The Causes US of the Invasion to Iraq
While oil undoubtedly was a prime factor why the US invaded Iraq, other complex factors also played an important role. Since the end of the Cold War, US geostrategic experts had been arguing for a more muscular Grand Strategy since there existed no challenger to US might. Brzezinski postulated that the key to control the Eurasian landmass rested in the control over central Asia that acted as a guard post over American control of the oil. In Brzezinski’s construct, the three grand imperatives of imperial geostrategy were to prevent collusion and maintain security dependence among the vassals, and to keep the barbarians from coming together”.
The Bush administration reportedly was heavily influenced by Brzezinski and hence embarked on a series of unilateralist measures to control Eurasia. Since Iran seemed too difficult to crack, Iraq with its ‘oppressive’ dictator, harboring ambitions to acquire WMDs was an easier target. Iraq’s reported sponsorship of terrorist groups was another geostrategic factor viewed by US as a reason enough to invade the state to ensure security in the region. In the months leading up to the actual invasion, Saddam Hussein had reportedly been threatening to convert Iraq’s oil trade from trading in Dollars to Euros.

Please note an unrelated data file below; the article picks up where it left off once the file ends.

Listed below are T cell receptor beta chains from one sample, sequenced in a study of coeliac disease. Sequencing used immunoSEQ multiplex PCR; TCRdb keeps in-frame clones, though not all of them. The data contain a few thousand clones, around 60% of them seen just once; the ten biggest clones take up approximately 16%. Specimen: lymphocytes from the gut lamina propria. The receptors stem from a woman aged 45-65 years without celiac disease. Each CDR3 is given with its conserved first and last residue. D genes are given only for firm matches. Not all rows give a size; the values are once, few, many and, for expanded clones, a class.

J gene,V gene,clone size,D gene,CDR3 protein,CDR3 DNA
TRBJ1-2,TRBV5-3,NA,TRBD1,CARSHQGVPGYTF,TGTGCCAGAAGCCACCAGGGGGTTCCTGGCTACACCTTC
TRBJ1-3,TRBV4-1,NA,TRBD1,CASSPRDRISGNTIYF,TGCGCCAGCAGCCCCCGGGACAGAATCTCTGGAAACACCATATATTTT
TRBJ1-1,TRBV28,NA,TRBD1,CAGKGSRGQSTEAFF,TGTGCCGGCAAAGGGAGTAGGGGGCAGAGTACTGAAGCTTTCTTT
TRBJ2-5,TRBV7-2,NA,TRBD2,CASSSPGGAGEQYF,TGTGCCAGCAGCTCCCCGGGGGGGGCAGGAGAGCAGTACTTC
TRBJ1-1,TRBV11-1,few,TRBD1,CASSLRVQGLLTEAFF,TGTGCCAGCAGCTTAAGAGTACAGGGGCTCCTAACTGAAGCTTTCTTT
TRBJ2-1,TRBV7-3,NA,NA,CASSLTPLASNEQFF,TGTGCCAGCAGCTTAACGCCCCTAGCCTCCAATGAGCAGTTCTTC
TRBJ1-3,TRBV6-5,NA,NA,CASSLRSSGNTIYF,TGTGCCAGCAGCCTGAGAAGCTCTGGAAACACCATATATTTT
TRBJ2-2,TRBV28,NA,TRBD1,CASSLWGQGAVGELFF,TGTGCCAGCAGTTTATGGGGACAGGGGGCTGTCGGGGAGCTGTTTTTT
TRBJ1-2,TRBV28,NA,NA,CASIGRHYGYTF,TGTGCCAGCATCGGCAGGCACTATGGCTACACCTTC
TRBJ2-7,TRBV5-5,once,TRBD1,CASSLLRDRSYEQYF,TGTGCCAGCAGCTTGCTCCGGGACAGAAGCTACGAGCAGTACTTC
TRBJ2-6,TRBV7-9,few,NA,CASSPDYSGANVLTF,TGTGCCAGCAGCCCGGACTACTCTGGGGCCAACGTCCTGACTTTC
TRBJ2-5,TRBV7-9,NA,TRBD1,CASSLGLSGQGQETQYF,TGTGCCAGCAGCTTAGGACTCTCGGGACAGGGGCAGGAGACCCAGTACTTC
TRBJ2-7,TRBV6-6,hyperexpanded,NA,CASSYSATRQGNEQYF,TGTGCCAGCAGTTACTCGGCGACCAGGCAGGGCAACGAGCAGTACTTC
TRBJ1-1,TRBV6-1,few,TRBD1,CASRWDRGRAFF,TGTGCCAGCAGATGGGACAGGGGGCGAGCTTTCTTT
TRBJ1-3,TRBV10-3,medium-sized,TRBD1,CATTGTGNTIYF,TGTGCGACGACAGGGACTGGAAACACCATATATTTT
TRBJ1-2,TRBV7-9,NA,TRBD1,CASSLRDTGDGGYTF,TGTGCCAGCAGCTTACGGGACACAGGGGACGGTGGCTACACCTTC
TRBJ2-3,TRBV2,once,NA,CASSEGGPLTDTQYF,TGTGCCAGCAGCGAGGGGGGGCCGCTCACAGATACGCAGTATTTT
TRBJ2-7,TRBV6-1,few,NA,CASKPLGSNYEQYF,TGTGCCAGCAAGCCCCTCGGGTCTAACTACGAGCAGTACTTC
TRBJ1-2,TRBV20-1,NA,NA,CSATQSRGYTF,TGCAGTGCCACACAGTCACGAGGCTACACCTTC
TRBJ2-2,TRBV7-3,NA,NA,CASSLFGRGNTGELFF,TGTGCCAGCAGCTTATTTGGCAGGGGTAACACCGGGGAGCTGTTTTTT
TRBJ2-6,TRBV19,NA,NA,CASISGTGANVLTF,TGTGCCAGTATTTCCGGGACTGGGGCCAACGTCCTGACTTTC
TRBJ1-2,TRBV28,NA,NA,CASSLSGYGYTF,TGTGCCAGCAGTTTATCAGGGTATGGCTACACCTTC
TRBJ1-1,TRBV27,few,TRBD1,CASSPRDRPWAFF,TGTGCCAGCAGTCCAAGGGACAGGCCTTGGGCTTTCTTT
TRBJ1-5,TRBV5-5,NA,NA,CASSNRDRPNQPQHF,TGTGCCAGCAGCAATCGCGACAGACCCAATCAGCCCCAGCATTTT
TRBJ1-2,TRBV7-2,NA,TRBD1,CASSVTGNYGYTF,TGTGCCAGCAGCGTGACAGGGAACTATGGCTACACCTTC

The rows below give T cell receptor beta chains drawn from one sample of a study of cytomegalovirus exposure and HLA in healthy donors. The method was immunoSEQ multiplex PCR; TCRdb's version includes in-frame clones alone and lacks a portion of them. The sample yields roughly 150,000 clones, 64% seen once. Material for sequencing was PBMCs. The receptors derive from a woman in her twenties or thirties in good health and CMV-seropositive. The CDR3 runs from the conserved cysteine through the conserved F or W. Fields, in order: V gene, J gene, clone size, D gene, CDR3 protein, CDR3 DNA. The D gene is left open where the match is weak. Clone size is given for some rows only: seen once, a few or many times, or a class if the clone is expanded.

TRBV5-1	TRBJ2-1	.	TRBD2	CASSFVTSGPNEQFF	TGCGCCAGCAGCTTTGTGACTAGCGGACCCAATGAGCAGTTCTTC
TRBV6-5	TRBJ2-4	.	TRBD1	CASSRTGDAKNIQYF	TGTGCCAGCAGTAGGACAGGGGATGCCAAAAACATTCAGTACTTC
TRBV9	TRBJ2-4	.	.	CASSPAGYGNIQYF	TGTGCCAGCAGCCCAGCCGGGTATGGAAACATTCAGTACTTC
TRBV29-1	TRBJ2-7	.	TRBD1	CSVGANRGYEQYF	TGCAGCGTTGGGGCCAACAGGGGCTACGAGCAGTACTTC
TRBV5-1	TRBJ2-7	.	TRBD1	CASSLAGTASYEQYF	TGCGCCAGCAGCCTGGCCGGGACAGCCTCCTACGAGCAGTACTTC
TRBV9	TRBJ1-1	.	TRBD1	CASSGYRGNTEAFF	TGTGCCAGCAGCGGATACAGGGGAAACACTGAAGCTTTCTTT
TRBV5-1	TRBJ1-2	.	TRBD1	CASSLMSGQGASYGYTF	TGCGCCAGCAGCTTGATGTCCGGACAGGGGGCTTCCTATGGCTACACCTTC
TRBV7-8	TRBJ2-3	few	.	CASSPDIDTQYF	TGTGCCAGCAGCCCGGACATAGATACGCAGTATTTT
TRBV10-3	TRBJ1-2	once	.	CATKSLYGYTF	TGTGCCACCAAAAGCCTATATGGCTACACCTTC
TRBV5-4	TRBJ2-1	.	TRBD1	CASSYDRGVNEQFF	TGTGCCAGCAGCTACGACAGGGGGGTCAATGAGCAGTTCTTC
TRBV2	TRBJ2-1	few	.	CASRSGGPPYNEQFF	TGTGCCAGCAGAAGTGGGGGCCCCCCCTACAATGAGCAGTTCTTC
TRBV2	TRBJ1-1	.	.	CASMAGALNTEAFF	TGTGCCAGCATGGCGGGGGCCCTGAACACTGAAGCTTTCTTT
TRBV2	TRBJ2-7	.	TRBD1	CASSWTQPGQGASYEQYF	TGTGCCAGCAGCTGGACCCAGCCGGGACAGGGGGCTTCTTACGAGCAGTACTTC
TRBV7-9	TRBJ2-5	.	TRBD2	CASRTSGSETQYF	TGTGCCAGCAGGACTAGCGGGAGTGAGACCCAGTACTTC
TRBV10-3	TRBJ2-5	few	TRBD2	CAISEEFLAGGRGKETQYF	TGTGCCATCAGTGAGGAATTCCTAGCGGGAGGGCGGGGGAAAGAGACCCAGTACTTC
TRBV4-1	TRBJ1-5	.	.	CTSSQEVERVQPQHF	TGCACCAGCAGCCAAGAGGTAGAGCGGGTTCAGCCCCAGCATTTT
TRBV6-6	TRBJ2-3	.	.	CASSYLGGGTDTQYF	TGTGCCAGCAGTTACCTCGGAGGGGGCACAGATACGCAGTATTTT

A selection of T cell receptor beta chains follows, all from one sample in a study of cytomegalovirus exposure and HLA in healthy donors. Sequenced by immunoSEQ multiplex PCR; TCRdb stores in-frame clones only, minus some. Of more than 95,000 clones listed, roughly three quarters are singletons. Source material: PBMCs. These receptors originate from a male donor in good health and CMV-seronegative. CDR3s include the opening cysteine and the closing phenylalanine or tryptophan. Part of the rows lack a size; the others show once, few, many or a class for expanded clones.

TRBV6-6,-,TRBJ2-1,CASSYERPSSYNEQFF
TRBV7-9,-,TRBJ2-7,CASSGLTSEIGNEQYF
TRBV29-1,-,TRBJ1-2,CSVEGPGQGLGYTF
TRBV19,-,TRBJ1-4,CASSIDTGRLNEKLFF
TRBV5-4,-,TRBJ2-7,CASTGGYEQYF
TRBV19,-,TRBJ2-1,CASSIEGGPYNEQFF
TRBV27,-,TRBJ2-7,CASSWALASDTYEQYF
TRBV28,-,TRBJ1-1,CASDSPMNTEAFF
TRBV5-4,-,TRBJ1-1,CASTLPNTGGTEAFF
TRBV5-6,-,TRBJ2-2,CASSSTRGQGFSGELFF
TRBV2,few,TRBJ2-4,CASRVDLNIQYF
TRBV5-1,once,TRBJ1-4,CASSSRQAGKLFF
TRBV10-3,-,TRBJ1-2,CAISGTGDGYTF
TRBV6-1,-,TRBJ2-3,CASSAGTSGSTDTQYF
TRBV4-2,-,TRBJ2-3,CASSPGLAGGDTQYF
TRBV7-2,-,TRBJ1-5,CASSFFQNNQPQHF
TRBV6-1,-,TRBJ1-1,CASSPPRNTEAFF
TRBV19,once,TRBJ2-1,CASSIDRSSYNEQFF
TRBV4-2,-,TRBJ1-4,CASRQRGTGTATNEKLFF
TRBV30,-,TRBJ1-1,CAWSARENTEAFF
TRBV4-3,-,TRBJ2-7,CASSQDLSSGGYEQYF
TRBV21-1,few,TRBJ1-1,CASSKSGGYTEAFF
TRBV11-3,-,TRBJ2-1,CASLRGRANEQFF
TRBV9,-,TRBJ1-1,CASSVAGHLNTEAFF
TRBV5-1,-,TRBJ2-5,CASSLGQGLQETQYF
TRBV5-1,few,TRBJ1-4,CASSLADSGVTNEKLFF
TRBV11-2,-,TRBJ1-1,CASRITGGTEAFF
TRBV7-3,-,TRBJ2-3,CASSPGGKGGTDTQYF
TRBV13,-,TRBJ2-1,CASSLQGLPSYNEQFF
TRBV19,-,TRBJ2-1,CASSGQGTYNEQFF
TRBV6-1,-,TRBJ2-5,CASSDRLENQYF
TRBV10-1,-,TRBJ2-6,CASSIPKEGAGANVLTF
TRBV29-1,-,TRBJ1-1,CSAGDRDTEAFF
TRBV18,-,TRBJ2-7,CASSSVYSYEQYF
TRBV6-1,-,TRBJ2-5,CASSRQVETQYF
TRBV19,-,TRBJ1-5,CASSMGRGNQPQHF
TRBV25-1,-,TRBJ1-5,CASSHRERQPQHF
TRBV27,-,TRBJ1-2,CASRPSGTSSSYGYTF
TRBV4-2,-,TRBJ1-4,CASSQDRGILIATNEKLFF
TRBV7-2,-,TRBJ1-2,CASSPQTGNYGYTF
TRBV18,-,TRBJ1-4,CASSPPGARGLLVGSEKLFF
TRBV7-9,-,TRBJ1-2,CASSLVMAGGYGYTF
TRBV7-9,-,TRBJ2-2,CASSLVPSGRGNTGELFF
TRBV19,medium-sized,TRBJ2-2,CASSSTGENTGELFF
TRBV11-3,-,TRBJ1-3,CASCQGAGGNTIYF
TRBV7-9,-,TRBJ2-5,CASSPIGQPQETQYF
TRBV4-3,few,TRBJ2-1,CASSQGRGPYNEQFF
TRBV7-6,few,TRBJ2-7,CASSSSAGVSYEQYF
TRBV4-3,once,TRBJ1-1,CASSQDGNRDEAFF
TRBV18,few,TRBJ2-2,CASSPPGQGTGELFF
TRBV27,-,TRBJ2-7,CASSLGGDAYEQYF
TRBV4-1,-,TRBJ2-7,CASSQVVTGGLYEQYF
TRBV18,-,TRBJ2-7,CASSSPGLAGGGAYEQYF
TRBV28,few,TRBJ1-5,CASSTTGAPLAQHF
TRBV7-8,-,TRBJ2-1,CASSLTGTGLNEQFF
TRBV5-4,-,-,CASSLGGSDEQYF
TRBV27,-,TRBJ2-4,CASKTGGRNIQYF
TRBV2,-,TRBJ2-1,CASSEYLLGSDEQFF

Such a move would have threatened the primacy of the Dollar as the global currency of choice and would have hurt American security seriously. Iraq’s acquiring WMDs would have seriously upset the ‘Balance of Power’ and thus needed to be constrained. Thus from the classical realist viewpoint, Iraq represented a threat to the survival of the American state, its way of life, its economic and physical security and hence needed to be neutralized.